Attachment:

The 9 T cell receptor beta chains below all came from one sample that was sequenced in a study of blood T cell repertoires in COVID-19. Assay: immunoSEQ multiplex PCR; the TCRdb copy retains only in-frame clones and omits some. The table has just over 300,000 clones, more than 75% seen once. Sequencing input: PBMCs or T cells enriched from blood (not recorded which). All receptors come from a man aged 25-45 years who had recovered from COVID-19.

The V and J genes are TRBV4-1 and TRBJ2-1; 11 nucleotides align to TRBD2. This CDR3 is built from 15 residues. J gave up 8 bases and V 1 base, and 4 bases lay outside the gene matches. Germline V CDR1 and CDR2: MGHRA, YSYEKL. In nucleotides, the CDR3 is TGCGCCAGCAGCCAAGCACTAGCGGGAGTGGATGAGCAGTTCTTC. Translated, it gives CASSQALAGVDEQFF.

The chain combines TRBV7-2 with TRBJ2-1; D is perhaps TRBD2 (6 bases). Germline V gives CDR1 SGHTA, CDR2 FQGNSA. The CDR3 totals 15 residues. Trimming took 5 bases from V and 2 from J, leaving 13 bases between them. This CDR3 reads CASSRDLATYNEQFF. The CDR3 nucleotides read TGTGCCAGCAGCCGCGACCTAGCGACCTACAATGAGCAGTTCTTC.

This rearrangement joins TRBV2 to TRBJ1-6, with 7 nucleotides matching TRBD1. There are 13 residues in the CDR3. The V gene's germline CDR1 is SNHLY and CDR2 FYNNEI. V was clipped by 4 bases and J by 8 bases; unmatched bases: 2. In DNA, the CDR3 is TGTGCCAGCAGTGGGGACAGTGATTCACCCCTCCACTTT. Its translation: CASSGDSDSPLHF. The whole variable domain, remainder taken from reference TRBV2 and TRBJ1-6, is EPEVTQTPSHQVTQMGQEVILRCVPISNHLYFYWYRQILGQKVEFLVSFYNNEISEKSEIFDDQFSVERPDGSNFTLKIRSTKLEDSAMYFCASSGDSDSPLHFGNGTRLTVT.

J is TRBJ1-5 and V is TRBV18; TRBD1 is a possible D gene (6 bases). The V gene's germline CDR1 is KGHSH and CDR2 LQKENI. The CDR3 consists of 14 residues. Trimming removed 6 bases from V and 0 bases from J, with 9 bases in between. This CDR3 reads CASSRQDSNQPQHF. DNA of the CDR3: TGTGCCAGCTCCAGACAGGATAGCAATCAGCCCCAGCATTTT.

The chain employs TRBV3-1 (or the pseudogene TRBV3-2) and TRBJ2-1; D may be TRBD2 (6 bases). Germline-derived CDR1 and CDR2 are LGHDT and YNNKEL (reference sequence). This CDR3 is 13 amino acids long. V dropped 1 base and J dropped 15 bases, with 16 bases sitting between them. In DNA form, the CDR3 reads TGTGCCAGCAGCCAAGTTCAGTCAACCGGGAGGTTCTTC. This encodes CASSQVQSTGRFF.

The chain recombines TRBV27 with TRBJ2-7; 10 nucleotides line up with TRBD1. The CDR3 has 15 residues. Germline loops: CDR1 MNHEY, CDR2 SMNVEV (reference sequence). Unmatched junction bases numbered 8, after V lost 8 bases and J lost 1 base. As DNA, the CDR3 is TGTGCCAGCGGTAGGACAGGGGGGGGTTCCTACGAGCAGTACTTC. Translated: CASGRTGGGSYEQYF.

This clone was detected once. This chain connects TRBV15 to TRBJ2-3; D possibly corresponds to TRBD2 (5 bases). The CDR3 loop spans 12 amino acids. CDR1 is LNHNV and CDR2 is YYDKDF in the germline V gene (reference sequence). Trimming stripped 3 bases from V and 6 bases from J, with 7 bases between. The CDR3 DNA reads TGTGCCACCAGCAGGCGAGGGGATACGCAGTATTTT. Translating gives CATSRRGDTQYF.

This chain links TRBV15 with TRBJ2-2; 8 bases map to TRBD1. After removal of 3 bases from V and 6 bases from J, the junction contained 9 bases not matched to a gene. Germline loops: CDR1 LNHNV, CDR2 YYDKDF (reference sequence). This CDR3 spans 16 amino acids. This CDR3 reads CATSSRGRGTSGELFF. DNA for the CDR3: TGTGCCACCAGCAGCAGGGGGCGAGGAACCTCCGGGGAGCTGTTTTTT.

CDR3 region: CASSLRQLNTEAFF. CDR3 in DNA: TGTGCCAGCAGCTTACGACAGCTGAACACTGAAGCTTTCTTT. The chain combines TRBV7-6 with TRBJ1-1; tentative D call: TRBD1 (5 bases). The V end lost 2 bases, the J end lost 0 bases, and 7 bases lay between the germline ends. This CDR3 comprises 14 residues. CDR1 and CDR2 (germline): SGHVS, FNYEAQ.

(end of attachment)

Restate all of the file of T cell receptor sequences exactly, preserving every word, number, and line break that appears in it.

The 9 T cell receptor beta chains below all came from one sample that was sequenced in a study of blood T cell repertoires in COVID-19. Assay: immunoSEQ multiplex PCR; the TCRdb copy retains only in-frame clones and omits some. The table has just over 300,000 clones, more than 75% seen once. Sequencing input: PBMCs or T cells enriched from blood (not recorded which). All receptors come from a man aged 25-45 years who had recovered from COVID-19.

The V and J genes are TRBV4-1 and TRBJ2-1; 11 nucleotides align to TRBD2. This CDR3 is built from 15 residues. J gave up 8 bases and V 1 base, and 4 bases lay outside the gene matches. Germline V CDR1 and CDR2: MGHRA, YSYEKL. In nucleotides, the CDR3 is TGCGCCAGCAGCCAAGCACTAGCGGGAGTGGATGAGCAGTTCTTC. Translated, it gives CASSQALAGVDEQFF.

The chain combines TRBV7-2 with TRBJ2-1; D is perhaps TRBD2 (6 bases). Germline V gives CDR1 SGHTA, CDR2 FQGNSA. The CDR3 totals 15 residues. Trimming took 5 bases from V and 2 from J, leaving 13 bases between them. This CDR3 reads CASSRDLATYNEQFF. The CDR3 nucleotides read TGTGCCAGCAGCCGCGACCTAGCGACCTACAATGAGCAGTTCTTC.

This rearrangement joins TRBV2 to TRBJ1-6, with 7 nucleotides matching TRBD1. There are 13 residues in the CDR3. The V gene's germline CDR1 is SNHLY and CDR2 FYNNEI. V was clipped by 4 bases and J by 8 bases; unmatched bases: 2. In DNA, the CDR3 is TGTGCCAGCAGTGGGGACAGTGATTCACCCCTCCACTTT. Its translation: CASSGDSDSPLHF. The whole variable domain, remainder taken from reference TRBV2 and TRBJ1-6, is EPEVTQTPSHQVTQMGQEVILRCVPISNHLYFYWYRQILGQKVEFLVSFYNNEISEKSEIFDDQFSVERPDGSNFTLKIRSTKLEDSAMYFCASSGDSDSPLHFGNGTRLTVT.

J is TRBJ1-5 and V is TRBV18; TRBD1 is a possible D gene (6 bases). The V gene's germline CDR1 is KGHSH and CDR2 LQKENI. The CDR3 consists of 14 residues. Trimming removed 6 bases from V and 0 bases from J, with 9 bases in between. This CDR3 reads CASSRQDSNQPQHF. DNA of the CDR3: TGTGCCAGCTCCAGACAGGATAGCAATCAGCCCCAGCATTTT.

The chain employs TRBV3-1 (or the pseudogene TRBV3-2) and TRBJ2-1; D may be TRBD2 (6 bases). Germline-derived CDR1 and CDR2 are LGHDT and YNNKEL (reference sequence). This CDR3 is 13 amino acids long. V dropped 1 base and J dropped 15 bases, with 16 bases sitting between them. In DNA form, the CDR3 reads TGTGCCAGCAGCCAAGTTCAGTCAACCGGGAGGTTCTTC. This encodes CASSQVQSTGRFF.

The chain recombines TRBV27 with TRBJ2-7; 10 nucleotides line up with TRBD1. The CDR3 has 15 residues. Germline loops: CDR1 MNHEY, CDR2 SMNVEV (reference sequence). Unmatched junction bases numbered 8, after V lost 8 bases and J lost 1 base. As DNA, the CDR3 is TGTGCCAGCGGTAGGACAGGGGGGGGTTCCTACGAGCAGTACTTC. Translated: CASGRTGGGSYEQYF.

This clone was detected once. This chain connects TRBV15 to TRBJ2-3; D possibly corresponds to TRBD2 (5 bases). The CDR3 loop spans 12 amino acids. CDR1 is LNHNV and CDR2 is YYDKDF in the germline V gene (reference sequence). Trimming stripped 3 bases from V and 6 bases from J, with 7 bases between. The CDR3 DNA reads TGTGCCACCAGCAGGCGAGGGGATACGCAGTATTTT. Translating gives CATSRRGDTQYF.

This chain links TRBV15 with TRBJ2-2; 8 bases map to TRBD1. After removal of 3 bases from V and 6 bases from J, the junction contained 9 bases not matched to a gene. Germline loops: CDR1 LNHNV, CDR2 YYDKDF (reference sequence). This CDR3 spans 16 amino acids. This CDR3 reads CATSSRGRGTSGELFF. DNA for the CDR3: TGTGCCACCAGCAGCAGGGGGCGAGGAACCTCCGGGGAGCTGTTTTTT.

CDR3 region: CASSLRQLNTEAFF. CDR3 in DNA: TGTGCCAGCAGCTTACGACAGCTGAACACTGAAGCTTTCTTT. The chain combines TRBV7-6 with TRBJ1-1; tentative D call: TRBD1 (5 bases). The V end lost 2 bases, the J end lost 0 bases, and 7 bases lay between the germline ends. This CDR3 comprises 14 residues. CDR1 and CDR2 (germline): SGHVS, FNYEAQ.